Once the sukkah is up and those decorations are hung, it’s time to figure out what to do over the rest of the eight-day holiday. It’s safe to say that nearly every museum and historic site in Israel offers a host of special tours, activities and workshops throughout Sukkot.
If you’re not afraid of crowds, there’s Pablo Picasso at the Israel Museum, as well as “Venetian Splendor,” a new exhibit looking at the cultural heritage of the Italian Jewish community, dating from the establishment of its ghetto some 500 years ago.
There is free entry for kids to the Israel Museum from October 18-21, as well as the annual kite festival on Tuesday, October 18, with kite-making workshops (NIS 30-NIS 40) and kite flying, with the help of kite experts, from 4 p.m. to 7 p.m.
At the Eretz Israel Museum, kids also enter for free (up to age 18) from October 18-20, for the museum’s Ceramics Biennale event. There are workshops with ceramic artists for the whole family, ranging from ages 4 and up, for a fee. For those who are less willing to work with clay, the museum has a digital game using smartphones around the museum, appropriate for kids ages 6 and up.
Looking for another kind of indoor activity? The Tel Aviv Cinematheque is screening “Behind the Lens,” Tal Avitan’s documentary about the lives and work of photojournalists from Israel’s south, on Friday, October 21. The film shows the life stories of photojournalists from the beleaguered southern region, who talk about the struggles to do their work and live their lives. The 50-minute film has English subtitles, and will be simultaneously screened in cinematheques around the country.
Sukkot also brings the Israel premiere of “Comedy Road,” the documentary made by funny guy Avi Liberman, host and producer of the bi-annual Comedy for Koby stand-up tours, in which American comics come to Israel twice a year as part of an annual fundraiser for the Koby Mandell Foundation. Jerusalem Cinematheque, October 20, 8:30 p.m., NIS 50.
If you want to get your hands dirty or are envisioning a world using different building materials than the standard cement and plaster, go to the Admaya Conference in Jerusalem, from October 19-21, where architects, builders and creative types will discuss the opportunities for building with earth, that stuff underneath our feet.
The first two days of the conference will focus on panels, lectures and conversations, but there is an open day on Friday, October 21 that is appropriate for the whole family, with workshops, techniques and displays of earth building. The entire event is sponsored by Muslala, the alternative creative organization whose urban headquarters are at the top of the Clal Building, in downtown Jerusalem. Call 02-999-6016 for more information.
For more films and a chance to check out Haifa, head to the northern city’s annual film festival, October 15-24, which features more than 200 new films, including 85 new Israeli films and free events for kids. Local Israeli musicians Dana Berger and Asaf Amdursky will be giving free concerts in the city’s hip downtown neighborhood, and there are tours of the city, looking at the culinary flavors, architecture and character of the seaside city.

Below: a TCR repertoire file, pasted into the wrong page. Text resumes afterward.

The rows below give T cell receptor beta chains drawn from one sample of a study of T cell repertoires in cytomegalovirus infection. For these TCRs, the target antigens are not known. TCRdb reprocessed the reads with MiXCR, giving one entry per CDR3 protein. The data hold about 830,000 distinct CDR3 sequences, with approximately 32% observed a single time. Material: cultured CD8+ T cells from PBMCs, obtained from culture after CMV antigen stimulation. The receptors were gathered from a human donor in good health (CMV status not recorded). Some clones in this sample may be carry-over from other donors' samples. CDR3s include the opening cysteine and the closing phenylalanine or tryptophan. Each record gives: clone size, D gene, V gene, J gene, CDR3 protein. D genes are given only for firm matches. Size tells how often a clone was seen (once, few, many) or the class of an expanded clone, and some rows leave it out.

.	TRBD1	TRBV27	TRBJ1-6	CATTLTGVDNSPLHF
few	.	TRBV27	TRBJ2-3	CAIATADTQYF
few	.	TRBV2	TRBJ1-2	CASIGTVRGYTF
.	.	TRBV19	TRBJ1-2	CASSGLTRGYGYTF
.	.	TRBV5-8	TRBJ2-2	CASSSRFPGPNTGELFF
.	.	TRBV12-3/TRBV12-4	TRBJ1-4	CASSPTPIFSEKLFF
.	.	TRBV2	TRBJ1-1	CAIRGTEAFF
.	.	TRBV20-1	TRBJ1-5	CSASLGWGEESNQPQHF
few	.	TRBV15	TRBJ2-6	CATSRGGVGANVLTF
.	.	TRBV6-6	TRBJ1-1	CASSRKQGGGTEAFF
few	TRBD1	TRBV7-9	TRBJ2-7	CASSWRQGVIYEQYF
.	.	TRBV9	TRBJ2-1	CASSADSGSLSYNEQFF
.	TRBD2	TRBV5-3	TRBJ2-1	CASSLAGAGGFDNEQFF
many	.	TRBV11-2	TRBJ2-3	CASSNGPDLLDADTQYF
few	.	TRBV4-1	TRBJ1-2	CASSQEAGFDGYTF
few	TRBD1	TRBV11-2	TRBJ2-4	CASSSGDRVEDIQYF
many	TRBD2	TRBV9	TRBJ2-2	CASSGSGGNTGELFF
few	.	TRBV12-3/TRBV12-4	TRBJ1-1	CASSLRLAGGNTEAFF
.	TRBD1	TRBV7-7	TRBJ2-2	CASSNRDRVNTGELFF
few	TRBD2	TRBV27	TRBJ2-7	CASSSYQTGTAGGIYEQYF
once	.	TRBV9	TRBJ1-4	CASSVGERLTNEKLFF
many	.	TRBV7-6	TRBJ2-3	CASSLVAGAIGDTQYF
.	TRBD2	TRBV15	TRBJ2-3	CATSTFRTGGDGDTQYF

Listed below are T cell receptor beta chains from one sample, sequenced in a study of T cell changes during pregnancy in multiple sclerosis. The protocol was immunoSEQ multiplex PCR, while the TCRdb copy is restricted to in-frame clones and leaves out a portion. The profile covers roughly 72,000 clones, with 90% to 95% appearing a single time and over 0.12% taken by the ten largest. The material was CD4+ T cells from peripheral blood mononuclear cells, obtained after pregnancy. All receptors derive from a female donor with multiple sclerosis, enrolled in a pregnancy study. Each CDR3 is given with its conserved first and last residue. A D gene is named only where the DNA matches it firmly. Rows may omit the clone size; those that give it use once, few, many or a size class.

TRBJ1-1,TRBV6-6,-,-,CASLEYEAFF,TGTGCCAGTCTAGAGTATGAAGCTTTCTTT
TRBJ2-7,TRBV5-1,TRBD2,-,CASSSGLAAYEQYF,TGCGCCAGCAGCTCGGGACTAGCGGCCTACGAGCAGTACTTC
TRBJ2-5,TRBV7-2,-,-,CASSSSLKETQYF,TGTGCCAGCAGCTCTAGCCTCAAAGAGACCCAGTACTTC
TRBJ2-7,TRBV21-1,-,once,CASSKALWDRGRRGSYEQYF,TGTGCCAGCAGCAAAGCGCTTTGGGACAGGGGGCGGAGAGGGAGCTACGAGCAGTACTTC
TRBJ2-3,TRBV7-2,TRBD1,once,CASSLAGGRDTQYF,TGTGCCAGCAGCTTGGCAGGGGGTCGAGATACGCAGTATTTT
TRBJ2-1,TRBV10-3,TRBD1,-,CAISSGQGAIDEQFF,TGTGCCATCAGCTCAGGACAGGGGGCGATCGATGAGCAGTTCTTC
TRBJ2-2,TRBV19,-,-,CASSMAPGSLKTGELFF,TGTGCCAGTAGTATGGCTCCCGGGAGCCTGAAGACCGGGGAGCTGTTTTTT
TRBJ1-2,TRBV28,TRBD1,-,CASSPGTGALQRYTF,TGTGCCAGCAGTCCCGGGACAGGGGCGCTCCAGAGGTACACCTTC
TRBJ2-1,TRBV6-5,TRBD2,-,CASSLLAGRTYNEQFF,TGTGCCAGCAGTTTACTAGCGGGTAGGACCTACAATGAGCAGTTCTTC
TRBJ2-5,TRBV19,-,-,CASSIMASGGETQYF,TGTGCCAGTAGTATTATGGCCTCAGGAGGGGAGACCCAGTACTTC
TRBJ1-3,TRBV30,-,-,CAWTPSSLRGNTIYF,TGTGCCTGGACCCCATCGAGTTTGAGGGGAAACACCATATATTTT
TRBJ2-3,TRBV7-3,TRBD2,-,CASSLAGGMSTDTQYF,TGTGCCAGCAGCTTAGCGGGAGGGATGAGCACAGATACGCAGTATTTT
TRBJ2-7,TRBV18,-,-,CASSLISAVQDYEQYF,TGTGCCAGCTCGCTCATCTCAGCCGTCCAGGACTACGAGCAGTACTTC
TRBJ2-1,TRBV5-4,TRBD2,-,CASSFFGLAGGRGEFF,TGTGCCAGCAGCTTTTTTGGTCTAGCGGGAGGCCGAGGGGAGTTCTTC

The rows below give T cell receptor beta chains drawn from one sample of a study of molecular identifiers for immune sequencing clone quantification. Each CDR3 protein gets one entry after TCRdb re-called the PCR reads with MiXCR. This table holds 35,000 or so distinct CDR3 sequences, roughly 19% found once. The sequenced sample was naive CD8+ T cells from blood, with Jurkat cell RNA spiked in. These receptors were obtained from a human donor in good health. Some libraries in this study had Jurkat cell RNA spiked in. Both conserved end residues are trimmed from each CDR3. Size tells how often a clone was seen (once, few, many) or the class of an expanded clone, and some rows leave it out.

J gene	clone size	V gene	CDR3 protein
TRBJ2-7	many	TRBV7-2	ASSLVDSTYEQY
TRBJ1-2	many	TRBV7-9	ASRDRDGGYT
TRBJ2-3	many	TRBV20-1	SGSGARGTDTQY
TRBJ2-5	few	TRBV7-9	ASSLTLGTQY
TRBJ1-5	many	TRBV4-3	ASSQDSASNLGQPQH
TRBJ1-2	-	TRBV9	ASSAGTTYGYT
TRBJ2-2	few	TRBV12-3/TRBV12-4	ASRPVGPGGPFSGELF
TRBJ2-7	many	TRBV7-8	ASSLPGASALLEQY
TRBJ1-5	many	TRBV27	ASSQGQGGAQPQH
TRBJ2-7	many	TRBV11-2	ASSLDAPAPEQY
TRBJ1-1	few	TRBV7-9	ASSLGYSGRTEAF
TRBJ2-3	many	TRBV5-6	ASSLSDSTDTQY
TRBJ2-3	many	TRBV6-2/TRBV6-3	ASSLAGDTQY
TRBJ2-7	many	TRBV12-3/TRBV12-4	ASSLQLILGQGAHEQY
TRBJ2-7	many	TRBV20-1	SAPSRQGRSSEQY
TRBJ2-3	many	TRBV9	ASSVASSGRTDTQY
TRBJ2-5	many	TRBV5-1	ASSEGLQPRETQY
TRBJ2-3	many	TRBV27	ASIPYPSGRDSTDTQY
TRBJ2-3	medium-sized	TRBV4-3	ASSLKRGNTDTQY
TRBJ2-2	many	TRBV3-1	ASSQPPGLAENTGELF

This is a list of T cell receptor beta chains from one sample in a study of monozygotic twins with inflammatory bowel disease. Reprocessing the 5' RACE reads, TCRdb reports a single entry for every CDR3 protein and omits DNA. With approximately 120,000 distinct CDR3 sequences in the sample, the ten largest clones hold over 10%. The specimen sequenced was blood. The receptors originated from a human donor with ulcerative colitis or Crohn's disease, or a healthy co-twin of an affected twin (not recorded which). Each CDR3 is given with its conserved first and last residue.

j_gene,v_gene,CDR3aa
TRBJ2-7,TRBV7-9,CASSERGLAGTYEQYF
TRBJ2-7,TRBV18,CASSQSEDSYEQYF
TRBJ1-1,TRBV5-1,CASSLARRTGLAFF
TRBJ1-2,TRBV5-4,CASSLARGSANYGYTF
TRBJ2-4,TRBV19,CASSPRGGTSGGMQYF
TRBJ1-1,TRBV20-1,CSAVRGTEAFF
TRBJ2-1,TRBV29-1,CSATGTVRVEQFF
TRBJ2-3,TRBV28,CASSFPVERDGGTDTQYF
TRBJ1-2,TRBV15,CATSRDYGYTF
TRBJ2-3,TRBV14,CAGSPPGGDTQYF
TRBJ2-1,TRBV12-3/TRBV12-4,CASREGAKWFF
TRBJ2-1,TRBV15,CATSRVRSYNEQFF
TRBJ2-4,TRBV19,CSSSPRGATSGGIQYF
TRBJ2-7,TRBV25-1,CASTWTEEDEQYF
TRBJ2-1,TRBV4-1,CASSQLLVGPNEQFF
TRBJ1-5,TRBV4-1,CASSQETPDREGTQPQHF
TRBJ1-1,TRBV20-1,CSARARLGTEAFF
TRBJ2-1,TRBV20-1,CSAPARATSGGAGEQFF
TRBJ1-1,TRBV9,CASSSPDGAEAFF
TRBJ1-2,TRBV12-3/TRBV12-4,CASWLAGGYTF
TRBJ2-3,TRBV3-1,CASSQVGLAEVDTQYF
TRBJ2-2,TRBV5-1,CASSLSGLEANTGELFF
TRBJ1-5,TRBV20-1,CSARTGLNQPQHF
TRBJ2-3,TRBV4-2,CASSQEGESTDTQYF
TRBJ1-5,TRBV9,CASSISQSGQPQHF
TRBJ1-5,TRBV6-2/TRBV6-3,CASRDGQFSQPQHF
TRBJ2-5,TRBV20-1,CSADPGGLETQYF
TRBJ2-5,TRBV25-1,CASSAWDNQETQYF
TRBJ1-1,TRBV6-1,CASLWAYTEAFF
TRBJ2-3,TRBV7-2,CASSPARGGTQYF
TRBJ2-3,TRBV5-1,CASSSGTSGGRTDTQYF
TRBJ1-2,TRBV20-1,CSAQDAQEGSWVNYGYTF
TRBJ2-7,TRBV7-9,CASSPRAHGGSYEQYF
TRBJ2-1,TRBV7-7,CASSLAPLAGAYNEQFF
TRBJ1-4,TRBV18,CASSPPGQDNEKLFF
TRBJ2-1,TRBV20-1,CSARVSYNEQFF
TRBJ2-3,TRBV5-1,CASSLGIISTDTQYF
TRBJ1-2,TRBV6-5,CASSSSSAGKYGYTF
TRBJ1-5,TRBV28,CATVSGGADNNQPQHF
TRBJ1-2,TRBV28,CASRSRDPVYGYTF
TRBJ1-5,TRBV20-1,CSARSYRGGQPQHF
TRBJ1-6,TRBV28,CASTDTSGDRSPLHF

While in Haifa, head to a competition for the title of Strongest Person at the BIG station in the Checkpoint intersection on Thursday, October 20, from 4 p.m. to 8 p.m. Go to the Haifa tourist website for more details, times and places.
If you want to stay outside, know that Keren Kayemeth L’Yisrael (JNF) has erected dozens of sukkot in many of its parks from north to south. The parks organization is also opening olive harvests to the public, at Sade Levi Center in the north, at Ayalon Canada Park in the center, and at KKL at Gilat in the south. Call 1-800-350-550 for parks and places.
Jerusalemites can stay close to home and seek out some urban wildlife at the Jerusalem Bird Observatory, just next to the Knesset and across from the Wohl Rose Garden. There is a night safari in search of wild animals in the center of the city on October 19, afternoon bird walks in Givat Ram and discovering ecological systems in the Rose Garden. For more information and registration, call 02-653-7374.
Want to listen to live music? Head to the Dead Sea for the annual Tamar Festival, from October 17-21, in and around Masada and Kibbutz Ein Gedi. Headlining musicians include Yehudit Ravitz with Hadag Nachash, chanteuse Ester Rada with Kutiman and his YouTube muse Princess Shaw, along with Dudu Tessa and Balkan Beat Box. There’s also Beri Sakharoff with Mosh Ben Ari, Avraham Tal, Shalom Hanoch, Eviatar Banai, David Broza, Shlomi Shaban and a host of others. Go to the festival website for information and tickets, or call *3977.